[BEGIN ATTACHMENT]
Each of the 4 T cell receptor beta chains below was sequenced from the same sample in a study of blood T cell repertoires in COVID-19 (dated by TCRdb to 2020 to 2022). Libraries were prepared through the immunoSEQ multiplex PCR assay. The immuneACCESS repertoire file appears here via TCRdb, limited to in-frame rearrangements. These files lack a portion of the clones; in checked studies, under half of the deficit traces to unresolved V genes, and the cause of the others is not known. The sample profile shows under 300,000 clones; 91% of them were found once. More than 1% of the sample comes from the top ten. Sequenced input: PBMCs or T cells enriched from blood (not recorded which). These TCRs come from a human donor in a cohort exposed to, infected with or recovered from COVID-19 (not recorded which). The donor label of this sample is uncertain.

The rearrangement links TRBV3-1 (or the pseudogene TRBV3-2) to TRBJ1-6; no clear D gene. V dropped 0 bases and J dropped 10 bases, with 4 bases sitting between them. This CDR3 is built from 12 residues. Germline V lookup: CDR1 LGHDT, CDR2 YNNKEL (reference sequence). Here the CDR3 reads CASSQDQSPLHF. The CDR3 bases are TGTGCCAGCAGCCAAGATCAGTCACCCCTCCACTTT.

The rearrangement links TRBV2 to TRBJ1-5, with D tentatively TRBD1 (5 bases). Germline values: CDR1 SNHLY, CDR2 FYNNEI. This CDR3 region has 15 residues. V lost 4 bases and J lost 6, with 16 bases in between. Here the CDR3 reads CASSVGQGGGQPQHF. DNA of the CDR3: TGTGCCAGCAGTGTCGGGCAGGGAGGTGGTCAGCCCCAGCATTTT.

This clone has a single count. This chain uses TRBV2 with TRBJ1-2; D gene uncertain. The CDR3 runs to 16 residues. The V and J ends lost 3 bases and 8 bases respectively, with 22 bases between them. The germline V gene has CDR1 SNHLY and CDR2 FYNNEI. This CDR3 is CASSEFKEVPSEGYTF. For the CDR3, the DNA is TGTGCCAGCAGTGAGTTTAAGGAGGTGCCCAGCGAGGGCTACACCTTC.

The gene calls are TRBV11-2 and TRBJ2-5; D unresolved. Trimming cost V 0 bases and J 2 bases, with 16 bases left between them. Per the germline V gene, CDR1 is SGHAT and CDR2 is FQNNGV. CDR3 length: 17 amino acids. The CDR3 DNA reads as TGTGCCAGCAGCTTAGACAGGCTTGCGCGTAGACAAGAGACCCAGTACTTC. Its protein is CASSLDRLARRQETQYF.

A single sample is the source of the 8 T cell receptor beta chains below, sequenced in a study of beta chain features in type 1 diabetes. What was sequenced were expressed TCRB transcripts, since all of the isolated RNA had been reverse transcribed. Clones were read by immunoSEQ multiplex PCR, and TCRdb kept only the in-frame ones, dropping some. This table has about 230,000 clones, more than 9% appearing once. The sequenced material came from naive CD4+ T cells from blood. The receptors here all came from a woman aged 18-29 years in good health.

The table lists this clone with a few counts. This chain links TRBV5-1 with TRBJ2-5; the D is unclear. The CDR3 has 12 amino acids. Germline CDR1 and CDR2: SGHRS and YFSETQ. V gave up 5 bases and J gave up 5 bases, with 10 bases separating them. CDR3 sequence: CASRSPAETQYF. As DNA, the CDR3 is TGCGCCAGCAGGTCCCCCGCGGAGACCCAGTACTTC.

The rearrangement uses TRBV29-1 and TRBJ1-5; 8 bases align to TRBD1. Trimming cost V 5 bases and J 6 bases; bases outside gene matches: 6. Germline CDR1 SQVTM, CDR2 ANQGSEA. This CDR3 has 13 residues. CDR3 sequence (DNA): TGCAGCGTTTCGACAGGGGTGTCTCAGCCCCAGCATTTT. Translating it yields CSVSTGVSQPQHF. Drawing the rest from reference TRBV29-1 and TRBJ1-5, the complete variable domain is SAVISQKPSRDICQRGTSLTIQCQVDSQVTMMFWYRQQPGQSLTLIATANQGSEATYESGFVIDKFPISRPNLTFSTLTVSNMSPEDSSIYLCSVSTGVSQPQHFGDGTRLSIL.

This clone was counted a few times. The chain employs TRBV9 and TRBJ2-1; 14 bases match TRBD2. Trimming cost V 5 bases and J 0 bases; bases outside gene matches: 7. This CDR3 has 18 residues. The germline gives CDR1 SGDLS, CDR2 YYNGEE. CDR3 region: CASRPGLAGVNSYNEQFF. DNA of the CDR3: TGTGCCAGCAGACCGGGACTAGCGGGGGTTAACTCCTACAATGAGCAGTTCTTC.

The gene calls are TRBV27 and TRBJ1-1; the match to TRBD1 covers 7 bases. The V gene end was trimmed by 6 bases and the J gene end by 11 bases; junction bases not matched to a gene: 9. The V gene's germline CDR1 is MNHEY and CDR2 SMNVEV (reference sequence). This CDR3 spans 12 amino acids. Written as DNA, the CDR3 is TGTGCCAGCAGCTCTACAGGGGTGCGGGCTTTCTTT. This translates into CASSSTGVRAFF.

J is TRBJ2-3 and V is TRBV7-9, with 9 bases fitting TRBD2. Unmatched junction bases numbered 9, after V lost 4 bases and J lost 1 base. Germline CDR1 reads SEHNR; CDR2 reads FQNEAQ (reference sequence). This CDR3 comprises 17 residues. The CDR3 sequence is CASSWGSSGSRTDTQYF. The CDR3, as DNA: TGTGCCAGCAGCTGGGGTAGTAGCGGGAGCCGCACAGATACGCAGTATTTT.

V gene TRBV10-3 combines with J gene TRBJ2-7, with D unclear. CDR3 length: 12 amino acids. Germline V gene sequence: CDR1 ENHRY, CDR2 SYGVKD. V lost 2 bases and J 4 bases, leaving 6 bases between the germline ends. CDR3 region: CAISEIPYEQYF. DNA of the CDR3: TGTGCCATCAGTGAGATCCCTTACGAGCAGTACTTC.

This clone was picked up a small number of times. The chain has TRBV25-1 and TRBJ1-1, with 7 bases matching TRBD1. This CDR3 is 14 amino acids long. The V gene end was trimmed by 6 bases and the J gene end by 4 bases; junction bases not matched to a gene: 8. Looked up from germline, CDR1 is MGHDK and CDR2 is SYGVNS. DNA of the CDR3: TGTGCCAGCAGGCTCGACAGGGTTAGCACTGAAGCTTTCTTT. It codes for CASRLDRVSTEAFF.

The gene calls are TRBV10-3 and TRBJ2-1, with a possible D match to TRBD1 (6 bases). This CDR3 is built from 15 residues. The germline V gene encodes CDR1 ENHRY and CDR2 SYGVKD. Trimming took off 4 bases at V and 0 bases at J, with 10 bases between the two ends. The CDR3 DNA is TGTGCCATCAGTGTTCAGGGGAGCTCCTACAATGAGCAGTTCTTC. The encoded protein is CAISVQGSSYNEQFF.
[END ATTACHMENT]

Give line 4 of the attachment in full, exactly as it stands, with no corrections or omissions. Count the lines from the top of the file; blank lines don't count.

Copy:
This clone has a single count. This chain uses TRBV2 with TRBJ1-2; D gene uncertain. The CDR3 runs to 16 residues. The V and J ends lost 3 bases and 8 bases respectively, with 22 bases between them. The germline V gene has CDR1 SNHLY and CDR2 FYNNEI. This CDR3 is CASSEFKEVPSEGYTF. For the CDR3, the DNA is TGTGCCAGCAGTGAGTTTAAGGAGGTGCCCAGCGAGGGCTACACCTTC.